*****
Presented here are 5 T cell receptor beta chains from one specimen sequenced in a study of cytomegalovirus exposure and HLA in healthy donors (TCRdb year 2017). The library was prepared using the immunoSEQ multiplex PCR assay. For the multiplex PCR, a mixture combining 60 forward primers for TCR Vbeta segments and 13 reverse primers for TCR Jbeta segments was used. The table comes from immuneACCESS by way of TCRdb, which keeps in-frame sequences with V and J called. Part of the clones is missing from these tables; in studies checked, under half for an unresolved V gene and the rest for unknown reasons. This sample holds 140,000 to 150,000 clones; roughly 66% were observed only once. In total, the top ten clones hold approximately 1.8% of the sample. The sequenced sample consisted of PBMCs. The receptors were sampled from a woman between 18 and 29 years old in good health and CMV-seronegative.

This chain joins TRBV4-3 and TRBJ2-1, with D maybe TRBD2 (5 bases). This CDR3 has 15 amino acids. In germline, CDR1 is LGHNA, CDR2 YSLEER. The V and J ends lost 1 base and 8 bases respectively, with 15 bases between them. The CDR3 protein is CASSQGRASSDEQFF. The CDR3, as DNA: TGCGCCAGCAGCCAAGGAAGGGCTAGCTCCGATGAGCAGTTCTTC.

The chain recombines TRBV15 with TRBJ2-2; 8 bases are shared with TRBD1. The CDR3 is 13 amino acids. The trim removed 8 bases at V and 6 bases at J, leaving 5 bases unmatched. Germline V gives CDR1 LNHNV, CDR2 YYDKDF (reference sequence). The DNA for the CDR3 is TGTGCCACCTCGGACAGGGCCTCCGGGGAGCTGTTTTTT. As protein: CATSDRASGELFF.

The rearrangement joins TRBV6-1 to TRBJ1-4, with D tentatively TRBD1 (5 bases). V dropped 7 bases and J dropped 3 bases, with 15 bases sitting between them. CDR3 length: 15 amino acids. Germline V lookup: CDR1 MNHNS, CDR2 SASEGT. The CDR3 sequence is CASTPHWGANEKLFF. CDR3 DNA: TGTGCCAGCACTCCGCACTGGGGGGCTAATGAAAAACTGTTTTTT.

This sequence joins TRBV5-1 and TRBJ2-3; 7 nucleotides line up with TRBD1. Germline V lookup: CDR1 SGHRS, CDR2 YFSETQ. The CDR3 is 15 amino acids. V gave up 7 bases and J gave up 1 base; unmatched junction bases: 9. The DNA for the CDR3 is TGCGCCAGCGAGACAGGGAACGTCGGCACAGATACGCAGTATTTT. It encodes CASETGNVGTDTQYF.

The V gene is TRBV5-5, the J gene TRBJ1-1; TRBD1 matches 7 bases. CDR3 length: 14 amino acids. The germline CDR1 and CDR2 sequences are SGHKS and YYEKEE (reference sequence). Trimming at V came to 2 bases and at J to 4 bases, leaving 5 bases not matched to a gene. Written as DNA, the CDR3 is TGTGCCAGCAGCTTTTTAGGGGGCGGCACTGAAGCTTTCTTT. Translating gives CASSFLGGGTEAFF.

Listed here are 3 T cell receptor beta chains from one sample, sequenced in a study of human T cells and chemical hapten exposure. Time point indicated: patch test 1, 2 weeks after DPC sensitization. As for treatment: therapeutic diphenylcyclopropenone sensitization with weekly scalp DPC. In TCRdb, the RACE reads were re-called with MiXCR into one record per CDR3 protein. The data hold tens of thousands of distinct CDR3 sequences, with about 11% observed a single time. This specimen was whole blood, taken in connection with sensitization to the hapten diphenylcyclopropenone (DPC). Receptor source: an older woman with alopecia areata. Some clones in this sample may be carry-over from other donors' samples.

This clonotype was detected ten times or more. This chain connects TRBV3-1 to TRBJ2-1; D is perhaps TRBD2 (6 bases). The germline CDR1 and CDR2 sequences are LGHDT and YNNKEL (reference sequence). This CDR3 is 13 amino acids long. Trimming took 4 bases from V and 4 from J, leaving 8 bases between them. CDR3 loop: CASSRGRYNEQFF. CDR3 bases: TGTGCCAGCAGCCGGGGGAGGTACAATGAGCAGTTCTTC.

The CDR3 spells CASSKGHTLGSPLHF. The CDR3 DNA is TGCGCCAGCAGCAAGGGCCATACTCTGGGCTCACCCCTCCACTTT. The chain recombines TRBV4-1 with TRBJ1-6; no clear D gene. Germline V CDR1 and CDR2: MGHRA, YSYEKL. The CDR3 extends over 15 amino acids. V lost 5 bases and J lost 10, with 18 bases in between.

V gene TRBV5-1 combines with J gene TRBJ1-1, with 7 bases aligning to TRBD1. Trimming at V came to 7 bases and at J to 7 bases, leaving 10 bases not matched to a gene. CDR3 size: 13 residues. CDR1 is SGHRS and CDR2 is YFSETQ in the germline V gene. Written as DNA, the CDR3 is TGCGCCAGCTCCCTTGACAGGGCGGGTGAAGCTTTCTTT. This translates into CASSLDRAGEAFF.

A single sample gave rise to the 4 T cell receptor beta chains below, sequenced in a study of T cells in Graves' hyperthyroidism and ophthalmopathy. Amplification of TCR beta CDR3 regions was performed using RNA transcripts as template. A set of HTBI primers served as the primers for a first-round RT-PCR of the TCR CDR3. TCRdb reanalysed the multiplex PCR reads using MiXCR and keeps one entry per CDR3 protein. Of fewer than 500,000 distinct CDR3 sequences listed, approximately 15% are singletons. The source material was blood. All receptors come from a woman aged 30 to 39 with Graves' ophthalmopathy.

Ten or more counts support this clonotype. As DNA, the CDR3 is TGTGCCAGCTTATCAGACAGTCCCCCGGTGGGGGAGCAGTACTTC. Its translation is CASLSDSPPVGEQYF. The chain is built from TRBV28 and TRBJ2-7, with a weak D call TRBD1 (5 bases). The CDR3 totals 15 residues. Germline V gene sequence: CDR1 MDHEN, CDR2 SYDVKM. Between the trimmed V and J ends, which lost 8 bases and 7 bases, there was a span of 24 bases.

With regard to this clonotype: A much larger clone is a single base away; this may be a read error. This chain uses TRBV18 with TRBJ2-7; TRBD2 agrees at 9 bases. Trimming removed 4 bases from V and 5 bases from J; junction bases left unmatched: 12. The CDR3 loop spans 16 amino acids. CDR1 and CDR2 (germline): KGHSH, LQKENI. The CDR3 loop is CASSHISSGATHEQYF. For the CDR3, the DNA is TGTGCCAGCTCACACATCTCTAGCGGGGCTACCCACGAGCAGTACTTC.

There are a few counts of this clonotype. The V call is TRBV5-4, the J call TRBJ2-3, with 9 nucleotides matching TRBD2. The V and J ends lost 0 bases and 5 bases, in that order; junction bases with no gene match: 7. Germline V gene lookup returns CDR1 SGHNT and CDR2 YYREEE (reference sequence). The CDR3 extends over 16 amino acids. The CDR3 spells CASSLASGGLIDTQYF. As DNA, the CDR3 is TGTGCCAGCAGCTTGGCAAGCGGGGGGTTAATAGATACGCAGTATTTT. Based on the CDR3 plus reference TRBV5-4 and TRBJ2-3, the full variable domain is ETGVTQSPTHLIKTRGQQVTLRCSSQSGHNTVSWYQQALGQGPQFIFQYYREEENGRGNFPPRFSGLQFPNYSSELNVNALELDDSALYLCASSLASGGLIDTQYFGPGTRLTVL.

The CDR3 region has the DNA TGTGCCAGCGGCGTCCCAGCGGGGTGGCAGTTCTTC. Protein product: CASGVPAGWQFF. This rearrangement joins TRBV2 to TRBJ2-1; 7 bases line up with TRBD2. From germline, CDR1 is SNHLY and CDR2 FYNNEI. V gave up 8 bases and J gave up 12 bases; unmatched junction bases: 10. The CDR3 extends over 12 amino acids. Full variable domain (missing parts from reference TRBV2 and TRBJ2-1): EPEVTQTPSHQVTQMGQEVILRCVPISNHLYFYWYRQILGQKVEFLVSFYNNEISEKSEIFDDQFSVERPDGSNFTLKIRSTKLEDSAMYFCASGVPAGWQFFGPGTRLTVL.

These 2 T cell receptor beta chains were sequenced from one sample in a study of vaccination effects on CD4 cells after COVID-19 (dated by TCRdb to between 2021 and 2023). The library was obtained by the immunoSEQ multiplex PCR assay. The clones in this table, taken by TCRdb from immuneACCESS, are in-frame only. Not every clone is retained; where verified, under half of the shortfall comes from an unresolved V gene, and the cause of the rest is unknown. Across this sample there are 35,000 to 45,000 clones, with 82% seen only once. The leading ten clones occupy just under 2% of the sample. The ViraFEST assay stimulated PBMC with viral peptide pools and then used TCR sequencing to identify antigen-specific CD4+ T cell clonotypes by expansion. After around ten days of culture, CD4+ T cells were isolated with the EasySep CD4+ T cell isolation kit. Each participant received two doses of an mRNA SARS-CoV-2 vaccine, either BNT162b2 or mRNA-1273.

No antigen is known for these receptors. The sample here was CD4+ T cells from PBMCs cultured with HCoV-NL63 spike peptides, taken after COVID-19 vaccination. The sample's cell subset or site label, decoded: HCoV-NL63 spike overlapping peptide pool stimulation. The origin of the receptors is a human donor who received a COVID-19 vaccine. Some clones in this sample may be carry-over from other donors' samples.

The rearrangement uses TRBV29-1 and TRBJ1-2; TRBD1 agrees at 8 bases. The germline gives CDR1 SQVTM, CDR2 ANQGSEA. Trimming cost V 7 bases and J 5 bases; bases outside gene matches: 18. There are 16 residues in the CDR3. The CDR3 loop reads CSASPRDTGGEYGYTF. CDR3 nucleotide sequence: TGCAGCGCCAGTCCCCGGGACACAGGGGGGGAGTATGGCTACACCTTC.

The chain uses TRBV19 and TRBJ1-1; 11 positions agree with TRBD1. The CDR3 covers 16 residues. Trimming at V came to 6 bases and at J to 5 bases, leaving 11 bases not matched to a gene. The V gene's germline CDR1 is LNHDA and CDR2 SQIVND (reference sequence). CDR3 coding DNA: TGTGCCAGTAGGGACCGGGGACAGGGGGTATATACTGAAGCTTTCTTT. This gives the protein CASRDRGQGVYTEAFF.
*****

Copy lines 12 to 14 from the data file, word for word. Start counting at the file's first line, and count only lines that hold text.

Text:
Ten or more counts support this clonotype. As DNA, the CDR3 is TGTGCCAGCTTATCAGACAGTCCCCCGGTGGGGGAGCAGTACTTC. Its translation is CASLSDSPPVGEQYF. The chain is built from TRBV28 and TRBJ2-7, with a weak D call TRBD1 (5 bases). The CDR3 totals 15 residues. Germline V gene sequence: CDR1 MDHEN, CDR2 SYDVKM. Between the trimmed V and J ends, which lost 8 bases and 7 bases, there was a span of 24 bases.

With regard to this clonotype: A much larger clone is a single base away; this may be a read error. This chain uses TRBV18 with TRBJ2-7; TRBD2 agrees at 9 bases. Trimming removed 4 bases from V and 5 bases from J; junction bases left unmatched: 12. The CDR3 loop spans 16 amino acids. CDR1 and CDR2 (germline): KGHSH, LQKENI. The CDR3 loop is CASSHISSGATHEQYF. For the CDR3, the DNA is TGTGCCAGCTCACACATCTCTAGCGGGGCTACCCACGAGCAGTACTTC.

There are a few counts of this clonotype. The V call is TRBV5-4, the J call TRBJ2-3, with 9 nucleotides matching TRBD2. The V and J ends lost 0 bases and 5 bases, in that order; junction bases with no gene match: 7. Germline V gene lookup returns CDR1 SGHNT and CDR2 YYREEE (reference sequence). The CDR3 extends over 16 amino acids. The CDR3 spells CASSLASGGLIDTQYF. As DNA, the CDR3 is TGTGCCAGCAGCTTGGCAAGCGGGGGGTTAATAGATACGCAGTATTTT. Based on the CDR3 plus reference TRBV5-4 and TRBJ2-3, the full variable domain is ETGVTQSPTHLIKTRGQQVTLRCSSQSGHNTVSWYQQALGQGPQFIFQYYREEENGRGNFPPRFSGLQFPNYSSELNVNALELDDSALYLCASSLASGGLIDTQYFGPGTRLTVL.